“My soul yearns, even faints, for the courts of the LORD;
my heart and my flesh cry out for the living God.”
Today, in southern Africa, nearly five million believers belong to a unique movement that is peculiarly Christian in theology and doctrine, and yet almost indigenous in polity. They call themselves the Masowe Apostolic movement, and they gather to worship outdoors, exclusively. They own no churches, but they are one.
They believe in Christ, in the Trinity, in the resurrection, and eternal life; they are Christians. But they also believe that the Holy Spirit rides on the wind, that the unspoiled earth is sacred, that true worship is best offered to God in open land, in fields and small farms; when they live in cities, they often worship in abandoned lots or parks.
Sociologists like to assert that the preferences of the Masowe Wilderness Apostles are occasioned by their firm rejection of colonialism and the European Christianity that came with it, a cultural faith which simply assumed that proper and faithful worship could occur only in a sanctuary, a place with walls and a roof. In very obvious ways, the Masowe have returned to something of their native faith by placing emphasis instead on the wind and the earth. Their sanctuary is open space.
Their services of prayer and thanksgiving frequently go four hours or more. I don’t know that I could handle four hours, but I have my sympathies with their visions.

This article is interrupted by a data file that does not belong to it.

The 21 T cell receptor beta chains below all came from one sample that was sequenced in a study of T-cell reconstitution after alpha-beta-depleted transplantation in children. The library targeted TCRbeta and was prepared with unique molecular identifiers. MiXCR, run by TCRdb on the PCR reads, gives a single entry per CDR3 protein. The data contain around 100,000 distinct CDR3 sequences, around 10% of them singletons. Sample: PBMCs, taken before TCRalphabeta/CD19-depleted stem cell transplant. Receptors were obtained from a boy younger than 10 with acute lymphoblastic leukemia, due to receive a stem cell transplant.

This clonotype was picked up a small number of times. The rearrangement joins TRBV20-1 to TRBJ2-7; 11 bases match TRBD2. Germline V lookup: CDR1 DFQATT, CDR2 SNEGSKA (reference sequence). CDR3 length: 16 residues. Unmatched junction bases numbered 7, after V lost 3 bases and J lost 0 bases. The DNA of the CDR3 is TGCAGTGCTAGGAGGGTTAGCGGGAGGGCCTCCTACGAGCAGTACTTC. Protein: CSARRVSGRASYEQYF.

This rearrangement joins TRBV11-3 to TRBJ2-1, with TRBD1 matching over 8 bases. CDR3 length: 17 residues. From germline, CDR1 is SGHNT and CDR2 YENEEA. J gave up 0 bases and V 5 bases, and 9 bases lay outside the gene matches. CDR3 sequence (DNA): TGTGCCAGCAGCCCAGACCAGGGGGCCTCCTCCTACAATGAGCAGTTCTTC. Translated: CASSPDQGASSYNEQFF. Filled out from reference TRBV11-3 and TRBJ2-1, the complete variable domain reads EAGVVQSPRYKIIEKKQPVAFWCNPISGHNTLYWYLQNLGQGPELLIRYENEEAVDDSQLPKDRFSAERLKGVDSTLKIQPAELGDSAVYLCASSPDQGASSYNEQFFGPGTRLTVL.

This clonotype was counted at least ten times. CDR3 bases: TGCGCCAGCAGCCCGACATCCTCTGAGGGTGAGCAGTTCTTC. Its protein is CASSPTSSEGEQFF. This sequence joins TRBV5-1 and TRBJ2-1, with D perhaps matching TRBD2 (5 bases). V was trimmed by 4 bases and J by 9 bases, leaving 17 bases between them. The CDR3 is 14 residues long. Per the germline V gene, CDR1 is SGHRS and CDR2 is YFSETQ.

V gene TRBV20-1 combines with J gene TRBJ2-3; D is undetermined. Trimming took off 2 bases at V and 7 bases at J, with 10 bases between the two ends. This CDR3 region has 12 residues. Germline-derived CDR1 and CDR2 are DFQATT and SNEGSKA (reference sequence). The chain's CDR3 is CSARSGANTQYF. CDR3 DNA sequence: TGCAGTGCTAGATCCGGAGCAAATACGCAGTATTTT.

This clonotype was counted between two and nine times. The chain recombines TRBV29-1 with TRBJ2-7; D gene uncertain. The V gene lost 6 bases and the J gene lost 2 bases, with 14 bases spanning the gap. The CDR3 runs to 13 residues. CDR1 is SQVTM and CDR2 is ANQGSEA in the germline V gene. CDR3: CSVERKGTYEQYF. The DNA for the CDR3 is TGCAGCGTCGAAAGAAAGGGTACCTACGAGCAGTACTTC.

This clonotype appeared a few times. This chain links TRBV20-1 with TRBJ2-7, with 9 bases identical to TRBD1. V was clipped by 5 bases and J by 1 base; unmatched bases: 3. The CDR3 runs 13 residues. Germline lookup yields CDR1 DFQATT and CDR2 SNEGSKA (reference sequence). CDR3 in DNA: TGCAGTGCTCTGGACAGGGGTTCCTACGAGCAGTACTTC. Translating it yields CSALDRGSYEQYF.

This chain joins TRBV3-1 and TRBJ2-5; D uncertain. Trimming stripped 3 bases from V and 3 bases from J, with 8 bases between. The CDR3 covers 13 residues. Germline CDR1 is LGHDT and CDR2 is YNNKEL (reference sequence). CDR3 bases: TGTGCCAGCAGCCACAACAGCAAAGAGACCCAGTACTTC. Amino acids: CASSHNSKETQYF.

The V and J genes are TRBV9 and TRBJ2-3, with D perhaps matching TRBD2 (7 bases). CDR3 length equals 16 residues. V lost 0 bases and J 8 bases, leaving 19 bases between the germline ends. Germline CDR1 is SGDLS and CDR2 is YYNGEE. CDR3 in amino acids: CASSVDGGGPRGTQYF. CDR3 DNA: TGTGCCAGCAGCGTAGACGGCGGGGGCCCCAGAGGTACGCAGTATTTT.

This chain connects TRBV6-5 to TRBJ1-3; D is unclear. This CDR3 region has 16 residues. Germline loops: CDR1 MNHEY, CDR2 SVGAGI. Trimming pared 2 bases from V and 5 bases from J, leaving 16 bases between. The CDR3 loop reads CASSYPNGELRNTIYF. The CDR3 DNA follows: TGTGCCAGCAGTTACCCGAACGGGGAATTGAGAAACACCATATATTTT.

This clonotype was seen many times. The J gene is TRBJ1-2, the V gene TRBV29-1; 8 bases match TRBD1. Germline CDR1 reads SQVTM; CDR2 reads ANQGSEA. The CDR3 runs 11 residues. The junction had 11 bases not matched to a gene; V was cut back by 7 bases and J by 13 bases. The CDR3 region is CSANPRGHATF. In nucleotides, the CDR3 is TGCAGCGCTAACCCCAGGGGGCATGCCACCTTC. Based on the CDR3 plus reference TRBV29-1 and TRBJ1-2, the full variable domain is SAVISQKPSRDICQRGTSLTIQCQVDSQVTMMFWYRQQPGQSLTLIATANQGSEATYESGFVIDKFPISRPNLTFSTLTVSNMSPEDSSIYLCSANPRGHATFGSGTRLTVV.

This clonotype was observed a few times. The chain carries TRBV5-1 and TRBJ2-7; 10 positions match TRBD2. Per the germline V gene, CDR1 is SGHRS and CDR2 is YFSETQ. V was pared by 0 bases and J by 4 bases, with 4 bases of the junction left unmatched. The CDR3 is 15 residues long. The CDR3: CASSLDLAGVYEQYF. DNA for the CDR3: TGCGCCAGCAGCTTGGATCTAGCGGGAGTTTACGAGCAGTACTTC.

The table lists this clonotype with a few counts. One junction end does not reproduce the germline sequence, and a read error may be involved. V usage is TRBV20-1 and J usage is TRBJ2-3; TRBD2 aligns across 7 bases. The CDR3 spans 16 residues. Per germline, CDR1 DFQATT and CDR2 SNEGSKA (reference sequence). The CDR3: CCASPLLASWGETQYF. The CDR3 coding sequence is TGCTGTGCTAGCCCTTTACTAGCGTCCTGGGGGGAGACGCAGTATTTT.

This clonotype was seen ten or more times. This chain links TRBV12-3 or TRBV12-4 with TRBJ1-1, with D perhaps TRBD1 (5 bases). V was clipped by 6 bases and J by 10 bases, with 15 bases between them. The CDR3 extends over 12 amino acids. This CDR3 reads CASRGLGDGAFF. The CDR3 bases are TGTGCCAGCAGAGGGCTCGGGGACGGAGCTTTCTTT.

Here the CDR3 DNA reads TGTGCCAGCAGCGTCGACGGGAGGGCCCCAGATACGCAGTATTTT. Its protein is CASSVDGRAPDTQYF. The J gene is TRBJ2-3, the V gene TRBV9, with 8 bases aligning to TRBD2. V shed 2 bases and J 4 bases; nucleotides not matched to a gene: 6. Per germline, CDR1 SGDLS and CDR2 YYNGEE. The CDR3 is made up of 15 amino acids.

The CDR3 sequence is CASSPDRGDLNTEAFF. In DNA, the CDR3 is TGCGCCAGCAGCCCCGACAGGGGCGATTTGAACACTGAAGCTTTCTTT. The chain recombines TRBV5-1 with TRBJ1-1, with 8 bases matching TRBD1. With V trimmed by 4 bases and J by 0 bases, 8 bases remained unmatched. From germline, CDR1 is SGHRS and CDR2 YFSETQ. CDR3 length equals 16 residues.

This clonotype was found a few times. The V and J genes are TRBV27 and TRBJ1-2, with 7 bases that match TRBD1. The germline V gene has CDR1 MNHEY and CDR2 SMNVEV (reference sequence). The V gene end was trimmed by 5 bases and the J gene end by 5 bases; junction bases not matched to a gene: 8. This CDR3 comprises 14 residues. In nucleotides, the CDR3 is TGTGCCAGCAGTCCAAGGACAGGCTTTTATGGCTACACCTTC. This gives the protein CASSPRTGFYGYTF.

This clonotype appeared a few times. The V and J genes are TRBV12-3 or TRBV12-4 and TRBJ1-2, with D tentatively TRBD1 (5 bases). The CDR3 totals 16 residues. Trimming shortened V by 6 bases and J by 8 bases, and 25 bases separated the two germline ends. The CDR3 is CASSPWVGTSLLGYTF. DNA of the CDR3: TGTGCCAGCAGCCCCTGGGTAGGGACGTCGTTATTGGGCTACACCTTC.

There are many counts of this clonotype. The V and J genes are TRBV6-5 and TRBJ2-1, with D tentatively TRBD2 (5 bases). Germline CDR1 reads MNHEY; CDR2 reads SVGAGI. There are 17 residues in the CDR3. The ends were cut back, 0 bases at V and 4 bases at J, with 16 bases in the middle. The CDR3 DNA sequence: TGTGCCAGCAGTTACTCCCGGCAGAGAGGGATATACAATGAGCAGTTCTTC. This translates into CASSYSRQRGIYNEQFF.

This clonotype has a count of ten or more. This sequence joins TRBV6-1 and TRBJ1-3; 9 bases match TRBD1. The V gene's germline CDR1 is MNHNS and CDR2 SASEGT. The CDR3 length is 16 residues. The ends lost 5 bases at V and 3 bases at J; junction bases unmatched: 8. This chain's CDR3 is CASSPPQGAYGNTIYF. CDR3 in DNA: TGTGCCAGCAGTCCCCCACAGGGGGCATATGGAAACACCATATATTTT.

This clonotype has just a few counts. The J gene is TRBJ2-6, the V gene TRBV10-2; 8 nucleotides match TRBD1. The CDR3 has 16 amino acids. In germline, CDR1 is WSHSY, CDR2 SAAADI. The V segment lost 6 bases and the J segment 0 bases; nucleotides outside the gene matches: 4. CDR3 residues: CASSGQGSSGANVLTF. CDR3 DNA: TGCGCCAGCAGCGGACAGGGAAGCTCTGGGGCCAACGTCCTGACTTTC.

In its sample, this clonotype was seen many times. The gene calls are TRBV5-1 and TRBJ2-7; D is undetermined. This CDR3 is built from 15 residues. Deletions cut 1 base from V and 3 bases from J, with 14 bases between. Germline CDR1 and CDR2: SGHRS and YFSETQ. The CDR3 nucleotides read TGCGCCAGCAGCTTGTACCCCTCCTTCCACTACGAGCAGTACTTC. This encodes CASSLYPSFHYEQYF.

For most of my life, I would have immediately assumed that this verse—and this psalm—refers specifically to a particular building designated by some family of believers as a church, a “house of God” that held my membership papers, a place where each week a community of believers came together for worship.
I’m not sure I believe that anymore, in part because my soul doesn’t really yearn or faint for Sunday worship. If I try to find within myself the compelling thirst the psalmist obviously feels in this beautiful song, I don’t necessarily envision the church down the block, no matter how gorgeous. My soul doesn’t yearn for that for that building or Sabbath worship that happens within. I go—and I’ll continue to, as I have for all of my 68 years. But my heart and soul are not ready to faint to return.
On the other hand, if I don’t go out and greet the dawn every once in a while, I get owly. Seriously. If I don’t go out and look for beauty, I feel bereft. That picture down below—that’s what my camera could hold of the masterpiece painted on yesterday’s sky ten minutes or so before dawn. That’s what was there to be seen, no admission.
When I think about the Masowe Wilderness Apostles, my heart sings. Really.
Who is to say what God means by the psalmist’s reference to “the courts of the Lord”? Why couldn’t those courts be the wide-open spaces just outside of town? Why couldn’t they be the big-shouldered, rolling hills that define the twisting course of the hidden river beneath? Why couldn’t the “courts of the Lord” be a translucent morning sky that spreads east to west, north to south?
Are the Masowe wrong? Are they apostate because they believe the Holy Spirit actually rides the wind? Are they pagan to respect the earth?
And what about me? Am I somehow less of a believer if I long to see his glory detailed on the broad canvas of the sky?—if I want to go back again and again?
“My soul yearns, even faints, for the courts of the Lord.”
Welcome to the morning.